Trimethoprim is the antibiotic most widely used by GPs to treat cystitis (urinary infections, urinary tract infections, UTIs). Most GPs prescribe a 3-day course of trimethoprim, although 5-day courses and even 1-day courses are sometimes prescribed.
3-day courses of trimethoprim are available from Dr Fox for women who are prone to cystitis to keep as a standby treatment for use when needed.
Approximately 90% of cystitis cases in most regions of the UK are sensitive to trimethoprim. Although bacterial resistance to trimethoprim has increased in the last decade it remains effective in most cases.
Alternatives to Trimethoprim
Alternative antibiotics are available for the treatment of urinary infections. Some doctors prefer to use these alternatives as a first choice antibiotic instead of trimethoprim. These antibiotics include quinilones (ciprofloxacin, ofloxacin, norfloxacin), amoxicillin (a type of penicillin) and nitrofurantoin. The best choice of antibiotic depends on the bacterial resistance in an area and factors such as previous responses to treatments.
When trimethoprim started to be used (since 1969) it was given combined with another antibiotic, sulfamethoxazole, in a combination tablet called co-trimoxazole (Septrim). Since 1980 trimethoprim has usually been used on its own to treat cystitis.
Trimethoprim works by blocking one of the steps in the production of DNA and thus preventing bacteria from replicating. Trimethoprim, like all antibiotics, is only effective against susceptible bacteria and has no activity against viruses.
Trimethoprim is used to treat a range of bacterial infections including respiratory and intestinal infections when it is usually taken in course of longer than 3-days. It is sometimes prescribed in low doses for continuous use to prevent recurrent urinary infections, particularly in children. Specialists and not GPs usually initiate this long-term prophylactic use of trimethoprim.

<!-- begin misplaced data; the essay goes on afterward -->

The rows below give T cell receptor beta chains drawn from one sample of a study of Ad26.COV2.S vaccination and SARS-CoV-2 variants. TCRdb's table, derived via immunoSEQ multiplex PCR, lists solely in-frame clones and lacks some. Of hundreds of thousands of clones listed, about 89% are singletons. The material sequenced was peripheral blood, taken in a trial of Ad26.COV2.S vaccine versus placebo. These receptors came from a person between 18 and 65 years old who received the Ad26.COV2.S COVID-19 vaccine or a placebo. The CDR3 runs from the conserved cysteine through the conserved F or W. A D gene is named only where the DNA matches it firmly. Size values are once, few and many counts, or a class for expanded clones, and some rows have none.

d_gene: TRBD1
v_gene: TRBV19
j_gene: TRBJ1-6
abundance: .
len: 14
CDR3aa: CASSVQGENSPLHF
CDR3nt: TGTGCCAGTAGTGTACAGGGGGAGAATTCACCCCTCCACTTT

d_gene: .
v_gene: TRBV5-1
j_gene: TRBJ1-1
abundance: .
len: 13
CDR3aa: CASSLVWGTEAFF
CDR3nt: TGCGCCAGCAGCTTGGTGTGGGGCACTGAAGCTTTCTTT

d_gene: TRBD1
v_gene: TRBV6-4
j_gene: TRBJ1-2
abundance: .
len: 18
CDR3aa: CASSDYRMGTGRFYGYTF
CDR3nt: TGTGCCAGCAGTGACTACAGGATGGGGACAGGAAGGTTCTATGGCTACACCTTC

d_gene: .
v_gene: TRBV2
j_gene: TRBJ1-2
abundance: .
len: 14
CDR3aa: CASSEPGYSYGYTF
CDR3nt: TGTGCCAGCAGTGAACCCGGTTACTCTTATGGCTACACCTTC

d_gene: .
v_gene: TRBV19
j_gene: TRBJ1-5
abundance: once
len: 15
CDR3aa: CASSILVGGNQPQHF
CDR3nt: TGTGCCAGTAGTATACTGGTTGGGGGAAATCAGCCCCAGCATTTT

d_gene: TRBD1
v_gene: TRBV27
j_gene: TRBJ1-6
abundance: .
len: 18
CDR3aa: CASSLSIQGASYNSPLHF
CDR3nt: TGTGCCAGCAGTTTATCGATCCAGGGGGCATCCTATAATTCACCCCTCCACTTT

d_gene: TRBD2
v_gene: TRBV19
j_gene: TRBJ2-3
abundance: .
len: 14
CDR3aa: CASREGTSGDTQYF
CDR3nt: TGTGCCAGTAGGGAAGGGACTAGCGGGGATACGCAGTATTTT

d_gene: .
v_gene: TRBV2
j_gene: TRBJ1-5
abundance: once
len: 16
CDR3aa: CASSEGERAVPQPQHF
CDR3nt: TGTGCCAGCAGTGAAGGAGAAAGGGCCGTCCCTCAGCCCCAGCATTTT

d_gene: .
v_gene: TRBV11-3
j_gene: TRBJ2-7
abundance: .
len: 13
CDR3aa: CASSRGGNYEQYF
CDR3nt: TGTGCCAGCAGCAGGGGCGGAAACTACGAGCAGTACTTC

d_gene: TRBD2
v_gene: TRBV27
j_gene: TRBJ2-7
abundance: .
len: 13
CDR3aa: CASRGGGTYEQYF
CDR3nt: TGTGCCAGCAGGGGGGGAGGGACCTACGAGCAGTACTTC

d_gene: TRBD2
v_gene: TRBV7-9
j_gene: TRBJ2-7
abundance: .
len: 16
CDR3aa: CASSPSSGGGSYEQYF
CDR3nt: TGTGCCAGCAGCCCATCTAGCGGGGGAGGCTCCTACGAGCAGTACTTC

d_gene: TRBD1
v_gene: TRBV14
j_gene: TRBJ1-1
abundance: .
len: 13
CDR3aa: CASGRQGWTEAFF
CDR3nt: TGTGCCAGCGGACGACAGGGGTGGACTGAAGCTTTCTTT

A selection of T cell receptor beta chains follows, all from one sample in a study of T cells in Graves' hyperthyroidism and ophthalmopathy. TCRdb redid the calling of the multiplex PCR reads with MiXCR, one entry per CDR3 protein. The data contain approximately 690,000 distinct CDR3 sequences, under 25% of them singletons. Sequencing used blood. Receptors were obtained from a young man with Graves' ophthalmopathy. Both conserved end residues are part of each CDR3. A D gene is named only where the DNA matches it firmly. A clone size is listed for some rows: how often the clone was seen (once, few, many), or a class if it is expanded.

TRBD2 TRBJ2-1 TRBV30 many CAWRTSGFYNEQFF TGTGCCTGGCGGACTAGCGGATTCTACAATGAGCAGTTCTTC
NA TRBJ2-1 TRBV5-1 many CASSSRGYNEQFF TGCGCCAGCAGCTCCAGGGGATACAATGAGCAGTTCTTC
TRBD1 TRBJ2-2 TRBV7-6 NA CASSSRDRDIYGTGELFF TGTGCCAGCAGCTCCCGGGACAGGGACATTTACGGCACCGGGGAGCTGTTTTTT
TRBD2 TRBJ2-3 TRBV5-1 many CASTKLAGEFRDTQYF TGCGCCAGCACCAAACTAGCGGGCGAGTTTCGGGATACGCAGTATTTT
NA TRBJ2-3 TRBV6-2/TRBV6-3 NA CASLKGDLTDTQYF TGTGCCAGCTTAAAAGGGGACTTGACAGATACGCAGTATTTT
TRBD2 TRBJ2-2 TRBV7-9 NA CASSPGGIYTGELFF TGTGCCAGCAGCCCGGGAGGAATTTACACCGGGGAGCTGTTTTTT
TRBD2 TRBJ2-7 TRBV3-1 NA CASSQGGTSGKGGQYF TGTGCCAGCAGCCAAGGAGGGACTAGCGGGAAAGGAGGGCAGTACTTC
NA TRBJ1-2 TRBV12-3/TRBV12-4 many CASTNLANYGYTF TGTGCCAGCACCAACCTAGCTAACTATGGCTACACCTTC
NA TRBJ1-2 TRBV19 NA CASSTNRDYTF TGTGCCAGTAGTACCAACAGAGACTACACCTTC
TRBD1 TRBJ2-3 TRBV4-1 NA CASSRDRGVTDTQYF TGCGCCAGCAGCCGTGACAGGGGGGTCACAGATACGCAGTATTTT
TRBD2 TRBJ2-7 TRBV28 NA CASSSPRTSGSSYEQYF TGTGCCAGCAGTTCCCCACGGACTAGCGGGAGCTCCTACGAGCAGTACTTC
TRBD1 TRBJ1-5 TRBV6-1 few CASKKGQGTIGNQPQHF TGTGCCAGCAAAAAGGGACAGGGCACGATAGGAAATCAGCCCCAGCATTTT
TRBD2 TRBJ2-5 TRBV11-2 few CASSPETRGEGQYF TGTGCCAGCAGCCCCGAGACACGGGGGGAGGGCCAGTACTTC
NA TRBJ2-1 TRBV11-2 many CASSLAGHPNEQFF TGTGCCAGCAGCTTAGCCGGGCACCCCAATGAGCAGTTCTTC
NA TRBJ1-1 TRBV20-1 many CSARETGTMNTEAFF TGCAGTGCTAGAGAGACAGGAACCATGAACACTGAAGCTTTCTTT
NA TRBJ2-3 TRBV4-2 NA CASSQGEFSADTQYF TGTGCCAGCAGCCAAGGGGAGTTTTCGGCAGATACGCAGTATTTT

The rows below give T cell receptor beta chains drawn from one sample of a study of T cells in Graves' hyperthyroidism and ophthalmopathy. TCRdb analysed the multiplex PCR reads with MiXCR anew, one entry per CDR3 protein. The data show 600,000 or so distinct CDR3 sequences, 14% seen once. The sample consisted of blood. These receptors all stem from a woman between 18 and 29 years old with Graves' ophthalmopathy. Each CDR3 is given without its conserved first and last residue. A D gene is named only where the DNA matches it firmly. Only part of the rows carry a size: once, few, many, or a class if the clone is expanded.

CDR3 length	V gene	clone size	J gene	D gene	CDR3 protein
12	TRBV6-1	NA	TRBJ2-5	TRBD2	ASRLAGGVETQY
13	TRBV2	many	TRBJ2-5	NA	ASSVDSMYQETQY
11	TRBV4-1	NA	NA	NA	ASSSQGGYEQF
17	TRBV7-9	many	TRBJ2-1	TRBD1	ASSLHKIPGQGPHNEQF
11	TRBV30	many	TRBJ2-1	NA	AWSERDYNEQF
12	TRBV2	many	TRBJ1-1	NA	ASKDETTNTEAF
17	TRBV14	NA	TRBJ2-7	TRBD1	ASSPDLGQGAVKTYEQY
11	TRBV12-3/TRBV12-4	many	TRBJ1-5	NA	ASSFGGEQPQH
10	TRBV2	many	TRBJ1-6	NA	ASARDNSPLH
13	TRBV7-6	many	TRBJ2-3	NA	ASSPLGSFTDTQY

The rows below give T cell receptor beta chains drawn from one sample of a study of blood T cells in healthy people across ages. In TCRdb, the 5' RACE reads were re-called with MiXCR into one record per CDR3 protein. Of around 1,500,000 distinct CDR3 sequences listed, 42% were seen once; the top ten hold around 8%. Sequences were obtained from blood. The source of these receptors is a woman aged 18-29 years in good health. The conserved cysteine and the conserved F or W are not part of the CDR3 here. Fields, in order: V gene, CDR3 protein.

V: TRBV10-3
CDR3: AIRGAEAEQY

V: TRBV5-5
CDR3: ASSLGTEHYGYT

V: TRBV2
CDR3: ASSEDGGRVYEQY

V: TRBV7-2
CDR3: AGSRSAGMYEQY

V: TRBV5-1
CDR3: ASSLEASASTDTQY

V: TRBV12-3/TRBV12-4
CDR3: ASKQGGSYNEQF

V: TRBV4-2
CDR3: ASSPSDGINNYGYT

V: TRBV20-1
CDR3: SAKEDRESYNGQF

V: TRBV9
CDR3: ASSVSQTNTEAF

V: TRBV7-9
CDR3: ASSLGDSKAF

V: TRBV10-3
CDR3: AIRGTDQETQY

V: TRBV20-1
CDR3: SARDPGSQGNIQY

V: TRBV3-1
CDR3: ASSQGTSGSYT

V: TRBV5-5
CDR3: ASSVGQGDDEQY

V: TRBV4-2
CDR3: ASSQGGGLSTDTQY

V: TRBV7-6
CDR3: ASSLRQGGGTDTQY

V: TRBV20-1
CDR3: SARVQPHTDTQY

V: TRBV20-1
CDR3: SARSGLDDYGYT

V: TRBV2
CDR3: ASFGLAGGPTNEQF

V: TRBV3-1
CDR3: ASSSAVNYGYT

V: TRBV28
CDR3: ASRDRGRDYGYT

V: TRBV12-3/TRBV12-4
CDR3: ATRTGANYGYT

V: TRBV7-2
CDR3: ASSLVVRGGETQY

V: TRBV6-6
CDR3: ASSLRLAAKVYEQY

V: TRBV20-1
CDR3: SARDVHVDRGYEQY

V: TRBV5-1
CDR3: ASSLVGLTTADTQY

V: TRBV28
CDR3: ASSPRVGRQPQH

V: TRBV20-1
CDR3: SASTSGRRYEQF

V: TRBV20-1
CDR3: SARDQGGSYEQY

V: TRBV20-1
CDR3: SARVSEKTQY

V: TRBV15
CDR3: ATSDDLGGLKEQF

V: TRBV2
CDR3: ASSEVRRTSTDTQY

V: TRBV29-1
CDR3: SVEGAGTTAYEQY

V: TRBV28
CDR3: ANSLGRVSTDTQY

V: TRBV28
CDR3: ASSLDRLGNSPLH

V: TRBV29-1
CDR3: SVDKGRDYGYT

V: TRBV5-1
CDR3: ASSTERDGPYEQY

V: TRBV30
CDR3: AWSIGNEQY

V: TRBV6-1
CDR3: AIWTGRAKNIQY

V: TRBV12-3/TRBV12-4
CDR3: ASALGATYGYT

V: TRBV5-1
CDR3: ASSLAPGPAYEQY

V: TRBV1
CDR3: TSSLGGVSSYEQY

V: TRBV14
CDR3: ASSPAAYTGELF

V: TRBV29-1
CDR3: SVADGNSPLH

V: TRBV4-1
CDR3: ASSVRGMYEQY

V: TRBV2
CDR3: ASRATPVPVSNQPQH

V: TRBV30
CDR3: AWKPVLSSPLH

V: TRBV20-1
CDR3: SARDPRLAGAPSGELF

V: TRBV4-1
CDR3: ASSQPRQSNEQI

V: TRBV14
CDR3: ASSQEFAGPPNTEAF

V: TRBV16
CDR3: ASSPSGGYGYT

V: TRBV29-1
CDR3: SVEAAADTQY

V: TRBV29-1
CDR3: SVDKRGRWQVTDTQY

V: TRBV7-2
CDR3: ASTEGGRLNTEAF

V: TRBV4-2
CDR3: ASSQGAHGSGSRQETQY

Trimethoprim side effects and cautions
Trimethoprim is usually well tolerated with most people experiencing few, minor or no side effects. The most serious side effects are allergic reactions starting soon after the first dose is taken and skin reactions ranging from minor irritation right through to generalised extreme inflammation and a rare condition known as Stevens-Johnson syndrome in which a skin rash is associated with generalised illness.
Trimethoprim should not be taken in pregnancy unless specifically recommended by a doctor. Minor and non-serious side effects include nausea, muscle aches and tummy upset (Loose stools and abdominal discomfort). People with a history of disorders of the blood, particularly people prone to anaemia and those who have had folic acid deficiency, should not take trimethoprim.
A full list of side effects and interactions with prescribed medication can be found in the trimethoprim information leaflet.
Trimethoprim is prescribed by its generic name (Trimethoprim) and not by brand name. It has been around for too long to be protected by patent or license.